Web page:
When Don Emerson was in college at Western Maryland a fellow classmate drove a BMW. The road manners of that car impressed Emerson.
Upon graduation the young man settled in the Houston area and soon he began searching for a car to replace his 1971 Dodge Demon.
Emerson was looking for a sporty car that handled well. “I was a free spirit at the time,” he says. With money in his pocket, Emerson investigated suitable cars available in 1975. He narrowed the candidates down to four finalists: MGB GT, Volvo P1800, Fiat 131, and a BMW 2002.
Knowing that he would be doing a lot of touring in the car, Emerson selected the comfortable 1975 BMW 2002 model. Emerson went to the Bavarian Autohaus in downtown Houston and in December 1975 drove out in his new Fjord Blue BMW.
The car was equipped with big government-mandated safety bumpers. The 2002 two-door left the BMW factory with a 110-horsepower, 2.0-liter, four-cylinder engine. Inside the cabin, beneath the white headliner most everything is awash in blue. The seats and door panels are blue, as is the carpet.
From the factory the BMW had a four-speed manual transmission. It has since been replaced by a five-speed gearbox with a shift lever sprouting from the floor.
“Everything winds in the car,” Emerson explains as he points out the crank-operated windows and crank-operated sunroof. The steering and braking work without any power assistance.
The 1975 BMW is equipped with a manually operated sunroof with a built-in wind deflector. When the summer sun makes the cabin uncomfortably hot the sunroof can be closed and the air conditioner activated.
“The paint failed the first year I had it,” Emerson laments. Under warranty the defective paint was removed and the car repainted.
“I drove this fine car all over the U.S. and Canada,” Emerson says, “literally living in it for six weeks in 1977 while touring across the country.”
Emerson says he racked up more than 20,000 miles during that summer. The BMW performed flawlessly with the exception of a broken fan belt in Colorado. He was surprised to quickly find a replacement part for his foreign car. Over the years Emerson has discovered a lot of the parts on his car, such as a distributor cap, are interchangeable with the parts used on a Volkswagen. The VW part is usually much less expensive than a corresponding BMW part, he says.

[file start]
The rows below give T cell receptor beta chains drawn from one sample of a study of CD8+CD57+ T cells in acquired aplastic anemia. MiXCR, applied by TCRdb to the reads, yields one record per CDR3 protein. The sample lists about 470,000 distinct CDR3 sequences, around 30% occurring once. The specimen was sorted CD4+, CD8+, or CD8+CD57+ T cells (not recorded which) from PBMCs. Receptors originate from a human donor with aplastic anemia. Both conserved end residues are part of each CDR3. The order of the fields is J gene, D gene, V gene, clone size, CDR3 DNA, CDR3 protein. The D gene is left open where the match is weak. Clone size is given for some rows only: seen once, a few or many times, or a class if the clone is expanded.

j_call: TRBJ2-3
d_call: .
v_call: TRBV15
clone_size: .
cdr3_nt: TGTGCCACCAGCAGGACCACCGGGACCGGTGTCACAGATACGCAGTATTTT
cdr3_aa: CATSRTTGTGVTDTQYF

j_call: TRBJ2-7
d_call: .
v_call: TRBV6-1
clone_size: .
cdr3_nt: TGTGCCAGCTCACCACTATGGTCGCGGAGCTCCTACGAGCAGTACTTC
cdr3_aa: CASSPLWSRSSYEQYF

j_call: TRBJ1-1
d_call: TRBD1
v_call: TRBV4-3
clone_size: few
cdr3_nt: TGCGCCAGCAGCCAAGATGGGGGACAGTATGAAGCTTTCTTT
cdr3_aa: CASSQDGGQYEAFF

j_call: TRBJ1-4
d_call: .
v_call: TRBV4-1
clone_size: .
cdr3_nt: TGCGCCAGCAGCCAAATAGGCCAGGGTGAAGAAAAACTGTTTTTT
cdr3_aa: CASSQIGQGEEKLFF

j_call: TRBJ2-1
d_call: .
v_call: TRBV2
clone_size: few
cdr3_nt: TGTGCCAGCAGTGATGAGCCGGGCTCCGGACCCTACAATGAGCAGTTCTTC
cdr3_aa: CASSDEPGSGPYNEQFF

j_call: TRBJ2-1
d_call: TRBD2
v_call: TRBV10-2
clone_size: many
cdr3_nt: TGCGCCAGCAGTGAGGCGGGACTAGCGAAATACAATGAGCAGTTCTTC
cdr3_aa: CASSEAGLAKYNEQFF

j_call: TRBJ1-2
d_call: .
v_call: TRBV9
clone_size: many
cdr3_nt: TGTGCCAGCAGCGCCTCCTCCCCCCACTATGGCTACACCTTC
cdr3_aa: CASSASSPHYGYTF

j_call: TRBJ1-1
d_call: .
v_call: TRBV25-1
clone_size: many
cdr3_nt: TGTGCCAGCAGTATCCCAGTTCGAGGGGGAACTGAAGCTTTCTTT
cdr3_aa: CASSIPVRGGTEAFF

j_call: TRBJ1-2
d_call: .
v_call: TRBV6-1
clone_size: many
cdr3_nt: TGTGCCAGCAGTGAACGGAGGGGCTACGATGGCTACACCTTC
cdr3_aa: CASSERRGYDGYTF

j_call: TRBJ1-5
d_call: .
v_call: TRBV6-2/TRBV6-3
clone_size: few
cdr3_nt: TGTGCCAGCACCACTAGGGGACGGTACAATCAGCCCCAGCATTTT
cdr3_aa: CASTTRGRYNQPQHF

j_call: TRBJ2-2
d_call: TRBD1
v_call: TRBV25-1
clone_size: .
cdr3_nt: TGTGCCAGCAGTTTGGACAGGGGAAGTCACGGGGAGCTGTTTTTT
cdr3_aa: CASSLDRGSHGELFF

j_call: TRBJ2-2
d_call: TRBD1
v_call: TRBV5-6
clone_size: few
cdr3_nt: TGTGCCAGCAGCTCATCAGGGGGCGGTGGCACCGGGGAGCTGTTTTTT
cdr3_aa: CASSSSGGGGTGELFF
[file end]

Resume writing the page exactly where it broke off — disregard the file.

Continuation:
“It was my daily driver until 1993,” Emerson says. That is when he was coerced by a performance-oriented car mechanic to turn the BMW into a racing machine. After racing his BMW with the model name “2002” until the year 2002, Emerson decided to return his car to street legal status.
The car underwent body surgery as the doors were replaced and damaged body panels were cut off. Both front fenders and one rear fender were replaced and the entire car was stripped to bare metal before being resprayed with the original Fjord Blue paint.
The restoration took about a year to complete. Emerson declared the work complete when the interior was reupholstered. At the base of each front bucket seat is a small wheel that turns to recline the seat back. Only one wing vent window and the back glass remain original, the other windows were replaced during the restoration.
Emerson says he never tires of getting behind the four-spoke steering wheel and going cruising in his car that he describes as a pre-Yuppie model BMW. “It’s a family heirloom now,” he says. “It seems like I’ve owned it forever.” — Vern Parker, Motor Matters
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